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Nanotubes can harm beneficial soil microbes

Some carbon nanotubes used for strengthening plastics may have an adverse effect on soil microbiology.

Specifically, these raw, non-functionalized single-walled carbon nanotubes were shown to damage the active microbes in low-organic soil.

Ron Turco, a professor of agronomy at Purdue University, says many of the bacteria affected could be involved in carbon and nitrogen cycling, which are critical processes to ensure a fully functional soil.

“There appears to be more negative potential on the active microbial population than we thought,” says Turco, whose findings were published in the journal Environmental Science and Technology. “The as-produced materials could be a negative environmental situation if they are released into low-organic soils that could not absorb them.”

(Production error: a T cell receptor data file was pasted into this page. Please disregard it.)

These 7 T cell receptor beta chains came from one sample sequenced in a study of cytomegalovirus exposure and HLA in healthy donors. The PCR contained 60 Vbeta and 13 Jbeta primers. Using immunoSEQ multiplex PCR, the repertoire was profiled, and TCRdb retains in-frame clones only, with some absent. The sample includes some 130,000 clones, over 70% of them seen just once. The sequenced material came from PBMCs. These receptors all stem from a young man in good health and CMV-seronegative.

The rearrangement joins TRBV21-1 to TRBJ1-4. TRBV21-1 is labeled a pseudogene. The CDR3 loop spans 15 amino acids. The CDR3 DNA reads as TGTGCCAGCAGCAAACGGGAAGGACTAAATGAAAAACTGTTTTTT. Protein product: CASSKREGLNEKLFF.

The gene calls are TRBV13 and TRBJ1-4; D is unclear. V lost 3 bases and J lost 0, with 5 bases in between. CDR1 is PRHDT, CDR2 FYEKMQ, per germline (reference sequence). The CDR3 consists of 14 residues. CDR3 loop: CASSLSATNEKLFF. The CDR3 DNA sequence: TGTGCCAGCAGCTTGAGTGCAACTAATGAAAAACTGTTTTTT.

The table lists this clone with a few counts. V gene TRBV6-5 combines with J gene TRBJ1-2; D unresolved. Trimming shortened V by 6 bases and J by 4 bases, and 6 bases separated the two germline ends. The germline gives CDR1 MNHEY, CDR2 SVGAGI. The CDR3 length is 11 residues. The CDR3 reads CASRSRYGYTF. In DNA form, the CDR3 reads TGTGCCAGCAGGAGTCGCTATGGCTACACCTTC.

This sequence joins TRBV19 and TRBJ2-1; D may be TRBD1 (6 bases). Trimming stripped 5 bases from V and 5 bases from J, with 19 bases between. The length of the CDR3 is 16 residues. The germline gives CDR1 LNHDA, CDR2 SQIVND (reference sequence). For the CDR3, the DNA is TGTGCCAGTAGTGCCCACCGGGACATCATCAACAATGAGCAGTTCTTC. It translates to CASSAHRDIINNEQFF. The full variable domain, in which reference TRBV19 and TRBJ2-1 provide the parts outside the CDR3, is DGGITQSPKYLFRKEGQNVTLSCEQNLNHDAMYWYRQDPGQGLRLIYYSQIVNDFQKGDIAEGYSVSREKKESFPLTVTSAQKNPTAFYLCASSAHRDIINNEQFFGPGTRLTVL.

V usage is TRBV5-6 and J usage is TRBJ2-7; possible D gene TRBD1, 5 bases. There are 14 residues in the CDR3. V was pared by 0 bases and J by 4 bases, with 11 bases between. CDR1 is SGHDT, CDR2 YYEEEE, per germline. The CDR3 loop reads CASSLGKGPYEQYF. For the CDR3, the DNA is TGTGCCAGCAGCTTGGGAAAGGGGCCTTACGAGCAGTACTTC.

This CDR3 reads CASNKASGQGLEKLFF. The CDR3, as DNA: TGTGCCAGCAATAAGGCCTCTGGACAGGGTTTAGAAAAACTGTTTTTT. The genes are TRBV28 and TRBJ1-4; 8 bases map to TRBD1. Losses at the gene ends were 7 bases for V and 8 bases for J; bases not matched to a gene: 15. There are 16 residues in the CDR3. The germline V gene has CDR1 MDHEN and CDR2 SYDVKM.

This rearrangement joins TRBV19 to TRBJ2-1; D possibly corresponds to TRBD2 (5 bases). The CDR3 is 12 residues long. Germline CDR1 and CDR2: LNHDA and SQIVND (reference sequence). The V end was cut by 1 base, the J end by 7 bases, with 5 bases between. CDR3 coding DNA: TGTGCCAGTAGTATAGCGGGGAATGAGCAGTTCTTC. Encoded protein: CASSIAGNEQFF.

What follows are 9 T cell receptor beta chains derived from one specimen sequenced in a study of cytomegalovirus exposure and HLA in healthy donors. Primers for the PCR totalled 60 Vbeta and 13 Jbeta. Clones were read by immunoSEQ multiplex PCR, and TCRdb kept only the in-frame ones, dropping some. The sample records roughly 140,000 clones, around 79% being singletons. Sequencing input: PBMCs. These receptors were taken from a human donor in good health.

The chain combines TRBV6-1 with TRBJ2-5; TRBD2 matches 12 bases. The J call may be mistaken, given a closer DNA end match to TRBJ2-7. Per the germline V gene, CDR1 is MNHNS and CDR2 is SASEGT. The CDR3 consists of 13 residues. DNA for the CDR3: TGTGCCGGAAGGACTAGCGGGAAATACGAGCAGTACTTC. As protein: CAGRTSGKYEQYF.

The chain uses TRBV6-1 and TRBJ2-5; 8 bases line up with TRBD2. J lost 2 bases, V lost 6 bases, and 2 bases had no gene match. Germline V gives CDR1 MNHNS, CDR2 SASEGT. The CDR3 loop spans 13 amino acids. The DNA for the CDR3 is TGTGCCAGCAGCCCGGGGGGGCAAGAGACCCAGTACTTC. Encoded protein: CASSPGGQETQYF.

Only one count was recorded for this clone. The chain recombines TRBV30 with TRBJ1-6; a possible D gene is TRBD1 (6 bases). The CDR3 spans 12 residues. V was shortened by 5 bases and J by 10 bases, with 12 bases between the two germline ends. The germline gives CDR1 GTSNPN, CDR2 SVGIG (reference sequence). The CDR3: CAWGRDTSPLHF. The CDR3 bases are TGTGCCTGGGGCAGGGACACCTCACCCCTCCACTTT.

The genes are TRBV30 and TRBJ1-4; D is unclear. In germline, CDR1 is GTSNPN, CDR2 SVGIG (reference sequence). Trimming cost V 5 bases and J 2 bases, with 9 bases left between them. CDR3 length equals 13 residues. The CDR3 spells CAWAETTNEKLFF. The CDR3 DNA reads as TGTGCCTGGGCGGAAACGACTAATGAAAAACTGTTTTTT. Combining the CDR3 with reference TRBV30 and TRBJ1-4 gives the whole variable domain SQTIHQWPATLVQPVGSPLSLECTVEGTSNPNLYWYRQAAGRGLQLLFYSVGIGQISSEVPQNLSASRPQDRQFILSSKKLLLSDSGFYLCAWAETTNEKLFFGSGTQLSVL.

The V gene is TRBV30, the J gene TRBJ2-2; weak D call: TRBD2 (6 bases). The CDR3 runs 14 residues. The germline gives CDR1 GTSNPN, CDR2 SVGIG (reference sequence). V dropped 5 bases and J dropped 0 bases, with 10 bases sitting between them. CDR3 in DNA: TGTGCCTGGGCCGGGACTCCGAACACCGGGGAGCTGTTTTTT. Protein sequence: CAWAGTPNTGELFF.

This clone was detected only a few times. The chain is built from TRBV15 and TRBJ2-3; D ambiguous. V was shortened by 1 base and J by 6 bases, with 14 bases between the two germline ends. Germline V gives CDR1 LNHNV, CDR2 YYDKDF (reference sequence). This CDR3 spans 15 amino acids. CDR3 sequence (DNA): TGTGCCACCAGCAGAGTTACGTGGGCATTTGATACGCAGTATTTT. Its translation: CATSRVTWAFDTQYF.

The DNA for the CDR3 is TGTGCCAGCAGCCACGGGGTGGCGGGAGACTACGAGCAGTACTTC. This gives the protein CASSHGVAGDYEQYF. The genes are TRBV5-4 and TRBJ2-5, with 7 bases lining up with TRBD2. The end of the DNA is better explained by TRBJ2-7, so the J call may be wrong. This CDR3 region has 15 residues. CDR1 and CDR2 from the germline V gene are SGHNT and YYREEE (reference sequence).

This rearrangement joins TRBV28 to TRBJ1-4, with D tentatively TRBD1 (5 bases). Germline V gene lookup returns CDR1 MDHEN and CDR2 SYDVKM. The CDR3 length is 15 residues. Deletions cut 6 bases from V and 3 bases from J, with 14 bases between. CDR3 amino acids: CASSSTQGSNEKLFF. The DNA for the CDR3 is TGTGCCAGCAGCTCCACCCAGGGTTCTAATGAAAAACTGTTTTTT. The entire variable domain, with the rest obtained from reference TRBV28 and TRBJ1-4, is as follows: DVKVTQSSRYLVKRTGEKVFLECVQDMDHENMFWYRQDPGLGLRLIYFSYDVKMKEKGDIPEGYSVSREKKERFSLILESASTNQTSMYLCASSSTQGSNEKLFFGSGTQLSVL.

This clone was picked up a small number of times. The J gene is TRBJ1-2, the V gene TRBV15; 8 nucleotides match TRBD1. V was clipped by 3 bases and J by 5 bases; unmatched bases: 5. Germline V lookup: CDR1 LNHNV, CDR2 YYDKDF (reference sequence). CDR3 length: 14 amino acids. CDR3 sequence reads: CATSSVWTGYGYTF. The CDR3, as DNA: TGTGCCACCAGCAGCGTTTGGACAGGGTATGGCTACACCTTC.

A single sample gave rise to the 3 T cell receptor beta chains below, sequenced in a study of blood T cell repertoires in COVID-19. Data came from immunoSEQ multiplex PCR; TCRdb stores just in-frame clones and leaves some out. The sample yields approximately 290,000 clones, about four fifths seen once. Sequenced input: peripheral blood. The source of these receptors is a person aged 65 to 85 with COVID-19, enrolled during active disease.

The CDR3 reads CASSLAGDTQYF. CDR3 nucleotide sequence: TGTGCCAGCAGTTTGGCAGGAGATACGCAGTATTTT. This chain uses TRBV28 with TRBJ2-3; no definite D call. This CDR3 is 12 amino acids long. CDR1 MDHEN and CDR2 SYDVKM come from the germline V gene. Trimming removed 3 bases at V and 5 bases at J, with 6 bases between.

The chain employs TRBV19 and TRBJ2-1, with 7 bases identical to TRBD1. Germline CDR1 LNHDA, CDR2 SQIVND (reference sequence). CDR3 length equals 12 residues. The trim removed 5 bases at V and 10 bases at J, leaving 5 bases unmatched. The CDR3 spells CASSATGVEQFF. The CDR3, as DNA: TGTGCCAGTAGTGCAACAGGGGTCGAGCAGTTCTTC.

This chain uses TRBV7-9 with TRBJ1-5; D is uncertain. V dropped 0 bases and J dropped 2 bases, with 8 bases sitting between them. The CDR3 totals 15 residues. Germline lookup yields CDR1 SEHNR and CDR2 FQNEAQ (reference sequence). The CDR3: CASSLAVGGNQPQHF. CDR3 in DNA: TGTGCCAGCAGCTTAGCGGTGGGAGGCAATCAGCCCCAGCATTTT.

Functionalized carbon nanotubes have modifications that create chemical or biological changes to the nanotubes. They’re often used in medicines, and Turco’s research showed they had no effect in high-organic or low-organic soils.
 
 

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